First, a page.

• Andres - Founder & Coach

Kick up to handstand

Updated: Sep 26, 2019

While standing on our feet, our bodies are aligned in such a manner that our body parts are stacked one on top of each other. Feet on the ground, knees on top, hip on top, thorax on top, shoulders on top and head on top.

This is an efficient way to stand, as our bones do most of the work and our muscles need to use less energy to hold our weight and maintain us there.

The exact same principle applies to a handstand, where our body parts are also stacked on top of each other. But in this case in an inverted way. So first hands, then elbows, then shoulders, then thorax, then hips and then knees and feet.

The key to learning how to enter a handstand lays in understanding how to transition from being staked “upside up” to being staked upside down. And realizing that the order in which we re-stack our joints is very important.

What I have found as a very common error that beginners fall into, is that they try to enter the handstand without stacking their joints in the correct order.

So having the hands on the ground, they try to kick-up or jump and bring the hips high without having placed the shoulders first in the right place. If the shoulders are not placed correctly on top of the hands at the beginning of the movement no amount of energy will bring you up into a handstand, as the thorax, hips, and legs might be stacked on top of the shoulders but not on top of the hands… which happens to be the base of support of your entire body.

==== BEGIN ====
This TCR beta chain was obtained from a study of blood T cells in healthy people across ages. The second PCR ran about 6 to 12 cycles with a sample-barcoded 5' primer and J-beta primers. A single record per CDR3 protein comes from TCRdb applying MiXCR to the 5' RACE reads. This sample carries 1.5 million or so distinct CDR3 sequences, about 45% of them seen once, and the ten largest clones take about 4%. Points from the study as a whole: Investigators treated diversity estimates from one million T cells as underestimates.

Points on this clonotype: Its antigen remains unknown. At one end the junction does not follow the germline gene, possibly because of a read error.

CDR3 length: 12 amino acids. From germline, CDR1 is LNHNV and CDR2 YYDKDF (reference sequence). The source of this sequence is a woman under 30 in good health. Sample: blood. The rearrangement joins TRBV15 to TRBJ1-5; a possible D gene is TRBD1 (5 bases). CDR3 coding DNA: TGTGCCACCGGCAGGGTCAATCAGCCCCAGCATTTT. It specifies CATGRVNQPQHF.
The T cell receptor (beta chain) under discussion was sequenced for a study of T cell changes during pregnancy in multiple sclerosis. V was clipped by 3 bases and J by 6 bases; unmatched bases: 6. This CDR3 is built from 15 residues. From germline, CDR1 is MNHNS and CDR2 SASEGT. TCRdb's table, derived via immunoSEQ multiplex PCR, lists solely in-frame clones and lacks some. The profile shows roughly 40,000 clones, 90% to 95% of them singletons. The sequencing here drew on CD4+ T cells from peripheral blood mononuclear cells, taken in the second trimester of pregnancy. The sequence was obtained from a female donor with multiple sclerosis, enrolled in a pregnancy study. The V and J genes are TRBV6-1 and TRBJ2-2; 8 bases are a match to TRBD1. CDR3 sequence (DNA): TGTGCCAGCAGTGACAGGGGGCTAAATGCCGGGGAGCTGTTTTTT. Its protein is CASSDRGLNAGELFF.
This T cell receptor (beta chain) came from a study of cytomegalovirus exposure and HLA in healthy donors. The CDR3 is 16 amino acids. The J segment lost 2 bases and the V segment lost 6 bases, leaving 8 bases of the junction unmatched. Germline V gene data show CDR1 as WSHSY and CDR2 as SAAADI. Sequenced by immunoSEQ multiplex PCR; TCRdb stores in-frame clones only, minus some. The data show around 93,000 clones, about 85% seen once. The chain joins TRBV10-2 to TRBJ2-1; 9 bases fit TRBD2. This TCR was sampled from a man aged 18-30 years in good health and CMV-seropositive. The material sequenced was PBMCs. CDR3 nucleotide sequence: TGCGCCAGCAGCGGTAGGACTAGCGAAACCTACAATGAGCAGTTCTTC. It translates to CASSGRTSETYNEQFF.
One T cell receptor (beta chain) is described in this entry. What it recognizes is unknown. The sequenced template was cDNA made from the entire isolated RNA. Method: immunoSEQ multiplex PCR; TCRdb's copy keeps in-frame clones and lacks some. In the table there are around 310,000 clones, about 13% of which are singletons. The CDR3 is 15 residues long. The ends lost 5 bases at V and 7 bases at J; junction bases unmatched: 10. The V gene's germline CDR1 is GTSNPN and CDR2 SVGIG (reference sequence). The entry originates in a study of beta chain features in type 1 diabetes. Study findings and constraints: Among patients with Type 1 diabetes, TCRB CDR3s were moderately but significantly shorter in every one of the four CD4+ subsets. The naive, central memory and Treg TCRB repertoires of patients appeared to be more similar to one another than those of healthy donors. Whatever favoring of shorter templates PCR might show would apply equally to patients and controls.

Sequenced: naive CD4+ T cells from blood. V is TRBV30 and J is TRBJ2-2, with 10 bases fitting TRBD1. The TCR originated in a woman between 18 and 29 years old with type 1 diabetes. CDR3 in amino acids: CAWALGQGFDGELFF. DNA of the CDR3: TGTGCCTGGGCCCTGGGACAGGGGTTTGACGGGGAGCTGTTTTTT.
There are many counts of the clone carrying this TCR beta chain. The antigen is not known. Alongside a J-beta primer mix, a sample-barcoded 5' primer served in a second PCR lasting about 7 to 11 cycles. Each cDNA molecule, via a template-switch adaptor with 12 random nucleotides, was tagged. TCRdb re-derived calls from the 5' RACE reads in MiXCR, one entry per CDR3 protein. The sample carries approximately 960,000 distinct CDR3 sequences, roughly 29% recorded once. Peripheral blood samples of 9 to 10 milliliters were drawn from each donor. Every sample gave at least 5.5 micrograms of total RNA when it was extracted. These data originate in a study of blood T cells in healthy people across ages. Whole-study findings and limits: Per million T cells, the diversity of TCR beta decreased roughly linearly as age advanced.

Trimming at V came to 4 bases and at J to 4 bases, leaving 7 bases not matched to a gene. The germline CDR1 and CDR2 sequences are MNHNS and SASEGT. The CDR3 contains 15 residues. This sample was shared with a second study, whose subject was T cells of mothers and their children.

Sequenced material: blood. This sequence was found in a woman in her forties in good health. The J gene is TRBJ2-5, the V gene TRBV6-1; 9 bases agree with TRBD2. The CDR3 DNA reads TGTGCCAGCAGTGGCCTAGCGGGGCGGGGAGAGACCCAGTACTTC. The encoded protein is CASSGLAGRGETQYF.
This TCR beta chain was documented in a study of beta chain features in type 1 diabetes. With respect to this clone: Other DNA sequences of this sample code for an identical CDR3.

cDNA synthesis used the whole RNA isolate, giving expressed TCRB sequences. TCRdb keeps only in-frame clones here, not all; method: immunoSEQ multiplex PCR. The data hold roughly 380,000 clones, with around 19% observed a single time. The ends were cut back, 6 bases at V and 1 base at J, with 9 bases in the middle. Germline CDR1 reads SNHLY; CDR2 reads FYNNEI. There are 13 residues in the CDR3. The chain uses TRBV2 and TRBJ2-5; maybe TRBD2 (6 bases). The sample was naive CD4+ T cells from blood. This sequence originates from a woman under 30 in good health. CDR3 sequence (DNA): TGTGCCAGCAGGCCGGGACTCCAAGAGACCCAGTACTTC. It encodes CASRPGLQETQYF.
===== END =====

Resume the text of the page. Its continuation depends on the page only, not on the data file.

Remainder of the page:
The way to correct this issue is by making sure prior to jumping or kicking-up that the shoulders are already on top of the hands. If placed correctly, we should feel a certain amount of weight on the hands, and we should be able to already push with the fingers against the floor, in preparation to receive our weight.

Correcting this single issue can take a total beginner, in a single session, from not being able to kick-up to a wall to be able to stand on their hands.

What are your thoughts on this topic? Any other handstand thing you'd like to read about? Just write it down in the comments!

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